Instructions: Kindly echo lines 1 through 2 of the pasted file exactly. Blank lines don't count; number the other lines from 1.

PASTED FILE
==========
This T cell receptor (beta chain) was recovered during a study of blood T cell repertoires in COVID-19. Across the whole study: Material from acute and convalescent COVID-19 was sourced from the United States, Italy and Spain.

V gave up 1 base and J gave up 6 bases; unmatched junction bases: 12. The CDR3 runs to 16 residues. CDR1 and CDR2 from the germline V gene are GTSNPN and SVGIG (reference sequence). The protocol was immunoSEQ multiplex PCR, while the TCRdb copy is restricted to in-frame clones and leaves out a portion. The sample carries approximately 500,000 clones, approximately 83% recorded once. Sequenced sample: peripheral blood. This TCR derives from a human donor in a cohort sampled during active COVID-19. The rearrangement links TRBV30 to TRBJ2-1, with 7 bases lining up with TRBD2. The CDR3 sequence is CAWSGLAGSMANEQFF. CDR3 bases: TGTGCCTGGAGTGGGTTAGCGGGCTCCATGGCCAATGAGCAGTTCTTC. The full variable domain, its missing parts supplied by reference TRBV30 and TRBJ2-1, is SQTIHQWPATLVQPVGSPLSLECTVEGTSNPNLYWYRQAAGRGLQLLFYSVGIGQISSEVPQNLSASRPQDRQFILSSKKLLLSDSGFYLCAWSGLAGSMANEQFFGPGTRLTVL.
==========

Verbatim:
This T cell receptor (beta chain) was recovered during a study of blood T cell repertoires in COVID-19. Across the whole study: Material from acute and convalescent COVID-19 was sourced from the United States, Italy and Spain.

V gave up 1 base and J gave up 6 bases; unmatched junction bases: 12. The CDR3 runs to 16 residues. CDR1 and CDR2 from the germline V gene are GTSNPN and SVGIG (reference sequence). The protocol was immunoSEQ multiplex PCR, while the TCRdb copy is restricted to in-frame clones and leaves out a portion. The sample carries approximately 500,000 clones, approximately 83% recorded once. Sequenced sample: peripheral blood. This TCR derives from a human donor in a cohort sampled during active COVID-19. The rearrangement links TRBV30 to TRBJ2-1, with 7 bases lining up with TRBD2. The CDR3 sequence is CAWSGLAGSMANEQFF. CDR3 bases: TGTGCCTGGAGTGGGTTAGCGGGCTCCATGGCCAATGAGCAGTTCTTC. The full variable domain, its missing parts supplied by reference TRBV30 and TRBJ2-1, is SQTIHQWPATLVQPVGSPLSLECTVEGTSNPNLYWYRQAAGRGLQLLFYSVGIGQISSEVPQNLSASRPQDRQFILSSKKLLLSDSGFYLCAWSGLAGSMANEQFFGPGTRLTVL.